your post is right on the money. Current and current seams are very important to successful river fishing. Reading the river is something that must me learned and watching a small creek or small river is a quick way to do just that as you mentioned about the trout streams. All rivers are pretty much the same except for size. On a small stream or river the ripple, hole, and run is easy to see and understand. On larger rivers their harder to see and locate. Good electornics are really helpful on larger rivers. Outside bends are always fish holding havens. The toppled trees carried down river during high water flows will usually lodge and hang up on the outside bends. Couple this with the scowered holes and you have a fish holding hotel. The woody structure stacked up in these outside bends divert the strong current and create exactly what you described. Slow current right next to faster current and therefore an outstanding fishing loction. Great post.
     
  5. Whistler

    Whistler Well-Known Member

    Messages:
    3,084
    State:
    TN
    Then why did you have to steal my fish truck? LOL Good article Eric!!
     
  6. pursuing_cats

    pursuing_cats New Member

    Messages:
    247
    State:
    Clarksville,Tennessee
    DH, that is a fine article and I appreciate it. Being that I and two other BOC brothers are getting ready to hit the Cumberland next week this article will serve us well. We are just getting into this catfishing really heavy and now you have given us enough information for us to get on the river and use it to our advantage in our pursuit of the All Mighty Catfish. Thanks again.
     
  7. DeerHunter01

    DeerHunter01 New Member

    Messages:
    2,113
    State:
    Kentucky
    Last year in October, I was fishing some good structure here on the Ohio River and made a post to such, the water currents had just picked up for fall time and the river was starting to come up a bit. Here is the fish finder on the structure that I was fishing maybe some of this will show you how the fish get in behind the current and hold in place.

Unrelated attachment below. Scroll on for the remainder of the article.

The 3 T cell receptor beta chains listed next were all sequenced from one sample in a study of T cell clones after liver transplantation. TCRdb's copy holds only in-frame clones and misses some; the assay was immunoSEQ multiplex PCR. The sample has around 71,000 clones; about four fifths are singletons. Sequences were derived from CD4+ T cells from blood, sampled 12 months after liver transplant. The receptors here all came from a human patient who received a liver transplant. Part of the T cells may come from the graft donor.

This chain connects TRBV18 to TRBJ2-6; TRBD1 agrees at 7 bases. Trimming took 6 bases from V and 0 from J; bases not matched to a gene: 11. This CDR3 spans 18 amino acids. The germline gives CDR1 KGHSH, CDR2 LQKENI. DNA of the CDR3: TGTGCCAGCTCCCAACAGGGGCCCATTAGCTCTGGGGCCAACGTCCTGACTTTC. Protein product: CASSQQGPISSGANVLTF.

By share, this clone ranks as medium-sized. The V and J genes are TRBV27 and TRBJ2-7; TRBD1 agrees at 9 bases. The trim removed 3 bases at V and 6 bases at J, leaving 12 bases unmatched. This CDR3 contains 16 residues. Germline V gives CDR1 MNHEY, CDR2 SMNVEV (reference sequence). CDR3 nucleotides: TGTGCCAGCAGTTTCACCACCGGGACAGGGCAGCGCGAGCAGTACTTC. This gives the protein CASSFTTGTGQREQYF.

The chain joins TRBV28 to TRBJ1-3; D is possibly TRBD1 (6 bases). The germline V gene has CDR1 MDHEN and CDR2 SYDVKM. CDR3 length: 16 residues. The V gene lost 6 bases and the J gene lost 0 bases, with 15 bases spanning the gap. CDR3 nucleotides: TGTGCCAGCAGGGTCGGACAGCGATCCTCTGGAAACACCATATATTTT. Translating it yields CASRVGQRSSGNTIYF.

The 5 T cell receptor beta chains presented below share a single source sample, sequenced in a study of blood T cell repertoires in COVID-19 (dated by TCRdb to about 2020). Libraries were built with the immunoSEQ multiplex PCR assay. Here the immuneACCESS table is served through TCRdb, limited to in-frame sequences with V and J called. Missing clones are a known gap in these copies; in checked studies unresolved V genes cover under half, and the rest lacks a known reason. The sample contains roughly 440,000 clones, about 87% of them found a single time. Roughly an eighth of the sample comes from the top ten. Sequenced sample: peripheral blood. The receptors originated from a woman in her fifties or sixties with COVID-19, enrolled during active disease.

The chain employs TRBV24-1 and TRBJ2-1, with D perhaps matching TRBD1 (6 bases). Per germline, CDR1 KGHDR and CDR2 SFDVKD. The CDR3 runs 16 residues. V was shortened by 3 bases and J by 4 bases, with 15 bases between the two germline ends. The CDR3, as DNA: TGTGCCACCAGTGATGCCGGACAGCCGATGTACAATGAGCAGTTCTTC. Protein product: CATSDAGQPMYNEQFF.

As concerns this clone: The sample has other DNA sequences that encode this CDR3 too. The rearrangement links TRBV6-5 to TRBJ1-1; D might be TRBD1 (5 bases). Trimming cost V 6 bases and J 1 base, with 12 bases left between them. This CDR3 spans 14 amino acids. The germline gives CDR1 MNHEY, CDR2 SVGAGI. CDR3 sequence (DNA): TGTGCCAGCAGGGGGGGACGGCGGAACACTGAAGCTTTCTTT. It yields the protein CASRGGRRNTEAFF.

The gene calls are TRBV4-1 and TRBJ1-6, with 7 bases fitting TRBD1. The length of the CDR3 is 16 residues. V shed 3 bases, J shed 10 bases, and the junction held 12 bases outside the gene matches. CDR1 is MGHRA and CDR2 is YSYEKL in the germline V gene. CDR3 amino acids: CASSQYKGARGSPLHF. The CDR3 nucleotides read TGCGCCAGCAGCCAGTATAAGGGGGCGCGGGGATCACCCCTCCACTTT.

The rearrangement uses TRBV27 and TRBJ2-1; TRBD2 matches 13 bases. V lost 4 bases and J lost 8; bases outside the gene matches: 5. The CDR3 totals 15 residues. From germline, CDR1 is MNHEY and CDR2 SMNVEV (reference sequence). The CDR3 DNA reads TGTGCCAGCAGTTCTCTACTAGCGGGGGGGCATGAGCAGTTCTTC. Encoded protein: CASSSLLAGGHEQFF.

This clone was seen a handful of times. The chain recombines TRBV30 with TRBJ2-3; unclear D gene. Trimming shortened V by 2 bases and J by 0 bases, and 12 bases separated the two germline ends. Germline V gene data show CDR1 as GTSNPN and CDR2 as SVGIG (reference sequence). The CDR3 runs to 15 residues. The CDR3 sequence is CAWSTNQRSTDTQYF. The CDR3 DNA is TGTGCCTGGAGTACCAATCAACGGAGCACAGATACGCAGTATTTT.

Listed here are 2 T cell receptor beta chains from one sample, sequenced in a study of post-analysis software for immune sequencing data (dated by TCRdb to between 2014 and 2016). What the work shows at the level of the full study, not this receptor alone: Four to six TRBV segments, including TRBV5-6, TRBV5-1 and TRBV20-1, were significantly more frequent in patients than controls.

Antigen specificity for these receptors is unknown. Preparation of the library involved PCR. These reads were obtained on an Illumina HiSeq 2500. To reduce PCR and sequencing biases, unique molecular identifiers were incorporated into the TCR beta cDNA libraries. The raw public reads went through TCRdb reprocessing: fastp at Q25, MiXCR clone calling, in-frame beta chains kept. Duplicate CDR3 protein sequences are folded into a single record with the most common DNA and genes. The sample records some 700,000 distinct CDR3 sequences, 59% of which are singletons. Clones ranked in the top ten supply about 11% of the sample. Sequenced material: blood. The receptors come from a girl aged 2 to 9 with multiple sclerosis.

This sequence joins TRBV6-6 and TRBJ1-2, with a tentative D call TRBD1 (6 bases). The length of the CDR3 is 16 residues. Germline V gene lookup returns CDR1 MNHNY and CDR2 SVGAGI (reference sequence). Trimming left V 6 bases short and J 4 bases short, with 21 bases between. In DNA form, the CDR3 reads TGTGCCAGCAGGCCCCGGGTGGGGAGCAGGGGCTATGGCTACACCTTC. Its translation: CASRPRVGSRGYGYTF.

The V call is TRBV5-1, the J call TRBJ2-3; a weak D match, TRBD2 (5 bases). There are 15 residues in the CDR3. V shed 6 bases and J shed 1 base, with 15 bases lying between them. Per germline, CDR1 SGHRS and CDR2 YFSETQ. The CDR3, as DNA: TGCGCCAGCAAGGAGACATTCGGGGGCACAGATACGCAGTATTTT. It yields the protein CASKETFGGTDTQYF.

# 1. Will show you the fish I found just before I caught my 48.11 Pound flathead out of this hole here. This photo was taken off the fish finder 10 Minutes prior to me catching him. It shows good detail of the fish sitting in behind the roots of a tree, and for the most part 90% of them are not scaled fish. My thoughts when I seen it was that is Flatheads laying on the bottom in this deeper hole in the middle of the day. 1:00PM in the afternoon.

    # 2. This is the same hole just turned the boat around and went back over them, just too many fish in one hole..(lol) But its a better close up showing no echo's off of most of the fish.

    # 3. This picture was just about 20 foot behind the trees sticking out of the water and I had a boat go by and rocked the boat when I took the picture, it shows the fish but in jagged lines when this happens.
     

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  8. DeerHunter01

    DeerHunter01 New Member

    Messages:
    2,113
    State:
    Kentucky
    # 4. Gives you some details of these fish how there laying next to the bottom of the river.

    # 5. Looks like a good tree stump that I caught the fish off of with roots, this shows the front edge of it showing air coming off the tree with alot of bait intermixed and also shows some feeding fish off the side.

    #6. This one here is one off the Green river the other night when the water was coming hard down the river if you notice the fish sitting right on the back side of the stump staying out of the current flow, he almost looks as if he is part of it, then right behind him is another fish suspended just off the bottom but the structure in front of it has the current blocked by the looks of it, We were on our way back to the boat ramp when I seen this or I would of fished these fish showing here.
    The first fish on the left is showing a bow echo off of it, that tells me it has scales.
     

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  9. DeerHunter01

    DeerHunter01 New Member

    Messages:
    2,113
    State:
    Kentucky
    Picture # 7 .